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Thursday, March 29, 2012

Differentiating between Test and Production Environments

Being able to distinguish between a test and production environment can be quite important. Often times you may be working in both simultaneously with the obvious potential to get mixed up which may cause undesired results.

This is easy enough to deal with and there are a number of simple solutions out there that involve making an unsupported changes to the CRM style sheets. And if this works in your case then great.

However one of the benefits of multi-tenancy (the likes of which CRM 2011 provides more so than 4.0 since the latter's professional edition did not allow for multi-tenancy whereas it is accomodated in the corresponding 2011 version) is that it is very easy to set up a test or development environment. The best case scenario is to always have a test or development environment on a completely separate server. If that is the case then the method of differentiation referenced above works fine. But smaller CRM installations do not often have the benefit of the additional hardware and therefore having the option of creating another environment by just creating a new organization on the same server is a good solution.

In this case - as far as I'm aware - using the method of differentiation listed above will not work since all the organizations run on the same physical hardward and therefore style sheet edits will affect all organizations running on that server.

Furthermore if you are using CRM Online you obviously cannot make such changes so that option is not available. That is unless you decide to create an on premise test environment in this case. However if you decided to have an online test environment then you are going to be out of luck. It would be nice if Microsoft provided a few different skins for CRM that could be selected in the system settings as a way of dealing with this issue. I'm guessing it won't be very long until we have that option (it kind of jives with Microsoft's latest rollup theme of CRM Anywhere... at least to me).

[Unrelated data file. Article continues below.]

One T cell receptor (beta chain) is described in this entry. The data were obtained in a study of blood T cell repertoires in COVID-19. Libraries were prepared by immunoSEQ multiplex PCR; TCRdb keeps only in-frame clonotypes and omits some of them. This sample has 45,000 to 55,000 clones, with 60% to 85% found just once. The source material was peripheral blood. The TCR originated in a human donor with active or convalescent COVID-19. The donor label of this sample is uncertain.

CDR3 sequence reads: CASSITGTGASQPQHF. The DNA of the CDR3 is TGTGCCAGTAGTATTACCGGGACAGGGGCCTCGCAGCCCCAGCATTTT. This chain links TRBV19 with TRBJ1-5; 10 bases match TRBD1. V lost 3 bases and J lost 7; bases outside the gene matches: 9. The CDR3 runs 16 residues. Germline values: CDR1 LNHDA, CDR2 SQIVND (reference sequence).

But until then, one way of getting round this is to use the Application Ribbon to publish a very conspicuous icon that will appear on every form, home page, view, and advanced find form as illustrated below.


This approach is not only supported (as opposed to the unsupported CSS edit) but it can be applied in all implementation scenarios.

The downside to this approach is twofold:

  1. If you have customized the Application Ribbon as part of your installation then you would have to merge any changes into your test environment. Conversely if you enhanced the Application Ribbon in your test environment you would need to remember to remove these icons before publishing to production. The Application Ribbon is arguably a relatively seldomly used area of customization (as it's globabl in nature - you are more likely to want to make ribbon changes in specific entities which you would do in the entity customization) so it might not affect you. Even if it has been customized - unless it contains critical functionality or functionality that you are immediately testing or enhancing - it may not be necessary to always be completely up to date in your test environment.
  2. Whenever the test environment is refreshed you will need to re-import this solution as a post refresh step. Not a very onerous task (unless a merge is necessary as per #1).
If the issues listed above do not affect your installation, then this approach might work for you. You can download this solution from here. Use at your own discretion.

2 comments:

  1. Very well explained.
    Fast and easy. Thanks a lot from Belgium!

    ReplyDelete
  2. Glad it helped. You're welcome

    ReplyDelete